The Oberoi, P.O. Box 3351, Denpasar, Bali 80033, or Legian Beach, Jalan Kaya Aya, Denpasar 80033, Bali, 30 minutes from the airport, phone 62/361-730-361, fax 62/361-730-791, Year-round rates: standard garden view rooms (1 or 2 persons)begin at US$260. Peak season 10% surcharge from January 1 to 7, July 21 to August 20 and December 20 to 31. Discounts for long stays.
This has to be anyone’s first choice among the deluxe hotels of Bali, simply because it is the smallest, with only 65 lanai cottages (grouped four around each garden pool) and 15 villas. With their thatched roofing, the buildings in the complex are all of one or two floors, scattered about 15 acres of tropical gardens, with pools and raised pavilions for outdoor dining. Cottages have large private patios and sunken bathtubs in garden bathrooms, and some of the villas have their own swimming pools. All villas are behind private stone walls. The Oberoi is on the beach, of course. Public facilities include tennis, gym and beauty salon.

Bali Hilton International, PO Box 46, Nusa Dua, Bali 80363, nine miles from airport, phone 62/361-771-102, fax 62/361-771-616, Year round rates: single US$165 to US$230, double US$180 to US$260. Rates go up by US$30 during the month of August, and up by US$75 for New Year’s week.
A big (537 rooms) hotel, the Hilton has confined its main structures to a maximum of four floors, and much of the hotel is a series of smaller pavilions, with Balinese-style red roofs, making the complex look more intimate than it really is. On about 25 acres of landscaped garden on the beach, the size of the hotel is further minimized in appearance by its many Balinese-themed courtyards between the buildings. But guest rooms are good-sized, and each has a balcony. There are five restaurants, a pub and a terrace lounge. On some evenings, you can dine outdoors and watch "cultural events," usually dancing by local young people or children. There’s a fitness club, outdoor pool, indoor and outdoor tennis courts, squash courts, water sports, a nearby beach, and an 18-hole golf course next door.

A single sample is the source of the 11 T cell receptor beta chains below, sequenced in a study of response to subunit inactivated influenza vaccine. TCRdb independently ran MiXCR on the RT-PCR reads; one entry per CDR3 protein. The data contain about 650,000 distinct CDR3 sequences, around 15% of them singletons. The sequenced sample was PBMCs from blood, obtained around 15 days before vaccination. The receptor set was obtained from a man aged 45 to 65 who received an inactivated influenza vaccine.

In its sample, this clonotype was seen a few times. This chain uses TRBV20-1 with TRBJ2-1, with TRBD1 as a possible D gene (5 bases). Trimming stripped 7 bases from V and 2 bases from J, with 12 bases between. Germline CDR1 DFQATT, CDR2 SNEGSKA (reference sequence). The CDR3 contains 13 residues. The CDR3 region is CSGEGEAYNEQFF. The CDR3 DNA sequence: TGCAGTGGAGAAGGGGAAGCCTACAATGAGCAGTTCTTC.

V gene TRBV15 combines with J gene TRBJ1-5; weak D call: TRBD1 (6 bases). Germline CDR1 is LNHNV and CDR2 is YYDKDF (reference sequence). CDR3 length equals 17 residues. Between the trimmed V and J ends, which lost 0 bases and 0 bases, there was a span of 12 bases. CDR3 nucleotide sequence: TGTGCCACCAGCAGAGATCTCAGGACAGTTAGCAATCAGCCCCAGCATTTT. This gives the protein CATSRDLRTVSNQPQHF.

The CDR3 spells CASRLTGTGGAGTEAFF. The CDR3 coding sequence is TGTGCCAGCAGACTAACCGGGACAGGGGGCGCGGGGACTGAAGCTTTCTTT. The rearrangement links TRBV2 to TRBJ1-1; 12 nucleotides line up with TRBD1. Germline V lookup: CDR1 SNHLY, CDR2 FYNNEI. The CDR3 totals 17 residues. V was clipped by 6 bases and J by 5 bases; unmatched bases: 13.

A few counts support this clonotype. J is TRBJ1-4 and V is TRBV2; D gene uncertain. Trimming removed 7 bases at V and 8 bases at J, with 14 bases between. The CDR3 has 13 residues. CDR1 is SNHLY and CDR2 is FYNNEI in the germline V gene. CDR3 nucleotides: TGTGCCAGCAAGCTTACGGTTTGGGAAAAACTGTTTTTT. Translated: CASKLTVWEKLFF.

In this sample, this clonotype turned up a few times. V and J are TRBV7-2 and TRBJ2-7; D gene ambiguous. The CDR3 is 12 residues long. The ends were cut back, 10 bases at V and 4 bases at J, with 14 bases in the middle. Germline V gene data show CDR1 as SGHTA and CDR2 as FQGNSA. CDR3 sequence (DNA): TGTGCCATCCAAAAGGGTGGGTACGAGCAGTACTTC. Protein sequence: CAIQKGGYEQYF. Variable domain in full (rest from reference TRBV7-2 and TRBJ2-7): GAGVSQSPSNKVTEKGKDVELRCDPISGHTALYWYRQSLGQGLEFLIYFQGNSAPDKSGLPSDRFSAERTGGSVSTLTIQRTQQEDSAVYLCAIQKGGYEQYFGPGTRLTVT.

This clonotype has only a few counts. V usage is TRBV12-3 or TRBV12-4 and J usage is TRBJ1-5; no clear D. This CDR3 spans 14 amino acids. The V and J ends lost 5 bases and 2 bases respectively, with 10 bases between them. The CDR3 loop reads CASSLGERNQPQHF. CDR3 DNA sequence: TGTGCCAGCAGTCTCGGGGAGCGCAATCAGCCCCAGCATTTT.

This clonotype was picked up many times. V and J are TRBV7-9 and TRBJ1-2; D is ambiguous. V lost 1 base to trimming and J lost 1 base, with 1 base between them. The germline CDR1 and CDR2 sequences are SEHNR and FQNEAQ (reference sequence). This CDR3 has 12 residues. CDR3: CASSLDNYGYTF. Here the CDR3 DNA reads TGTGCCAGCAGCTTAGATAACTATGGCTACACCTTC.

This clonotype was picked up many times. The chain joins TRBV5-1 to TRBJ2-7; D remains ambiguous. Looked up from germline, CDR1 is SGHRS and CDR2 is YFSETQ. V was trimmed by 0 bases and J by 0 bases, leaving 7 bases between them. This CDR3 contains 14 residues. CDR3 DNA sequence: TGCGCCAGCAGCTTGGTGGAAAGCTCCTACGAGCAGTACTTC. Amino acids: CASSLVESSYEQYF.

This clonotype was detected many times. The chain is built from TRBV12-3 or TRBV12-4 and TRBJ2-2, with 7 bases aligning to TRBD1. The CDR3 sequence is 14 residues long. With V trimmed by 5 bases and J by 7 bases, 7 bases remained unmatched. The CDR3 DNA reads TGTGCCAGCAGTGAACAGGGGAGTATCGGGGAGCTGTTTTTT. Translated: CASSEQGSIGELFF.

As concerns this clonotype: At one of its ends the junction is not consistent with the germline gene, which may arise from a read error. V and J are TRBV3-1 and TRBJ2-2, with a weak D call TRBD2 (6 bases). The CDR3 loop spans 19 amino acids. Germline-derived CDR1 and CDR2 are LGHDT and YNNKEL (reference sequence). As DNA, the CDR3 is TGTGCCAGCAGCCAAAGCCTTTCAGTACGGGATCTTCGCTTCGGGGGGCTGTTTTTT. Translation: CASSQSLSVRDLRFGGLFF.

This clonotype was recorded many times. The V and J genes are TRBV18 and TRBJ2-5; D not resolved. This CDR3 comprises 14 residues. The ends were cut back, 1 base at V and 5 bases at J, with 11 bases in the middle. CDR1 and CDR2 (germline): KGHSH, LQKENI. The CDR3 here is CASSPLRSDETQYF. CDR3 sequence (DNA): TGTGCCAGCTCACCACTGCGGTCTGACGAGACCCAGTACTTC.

Sheraton Nusa Indah Resort, P.O. Box 36, Bali 80363 or Kawsan BTDC Lot 2, Nusa Dua Beach, Bali 80363, connected to the Convention Center and seven miles from the airport, phone 62/361-771-906, fax 62/361-772-049. Year-round rates, single or double, are US$205, but promotional rates and low-season rates can take that down to US$90 or US$100.
Another low high-rise, this time with four floors of 353 rooms, the Nusa Indah is not far from its pricier, but smaller, sister, the Sheraton Lagoon Nusa Dua. Rooms are of average size, and there are four restaurants (serving Balinese, Italian and Japanese cuisines), and two lounges with live entertainment. The fitness center and its related activities include four lighted tennis courts, a pool and many water sports. Finally, the hotel is connected by a covered walkway to the Bali International Convention Center, and you won’t be surprised to learn that the Nusa Indah has a large business center, too.

Quality hotels

Sheraton Laguna Nusa Dua Beach, PO Box 77, Nusa Dua, Bali 80363, six miles from the airport, phone 62/361-771-327, fax 62/361-771-326, Year-round rates, single or double, are US$175 to US$235, suites from US$323 and up.
The Sheraton is a low high-rise, only four floors tall, but even that height seems a bit much on Bali. It consists of 270 rooms and suites. Among the ultra civilized perks are seated check-in, a welcome drink and cold towel, complimentary afternoon snacks and tea, and personal butler service on every floor. In addition to the hotel’s fitness center there is a pool and a swimming lagoon, tennis and water sports, a full, 18-hole golf course nearby. You can choose between the pool restaurant or main restaurant and coffee shop, and there are the usual "cultural performances" by amateurs from the neighborhood.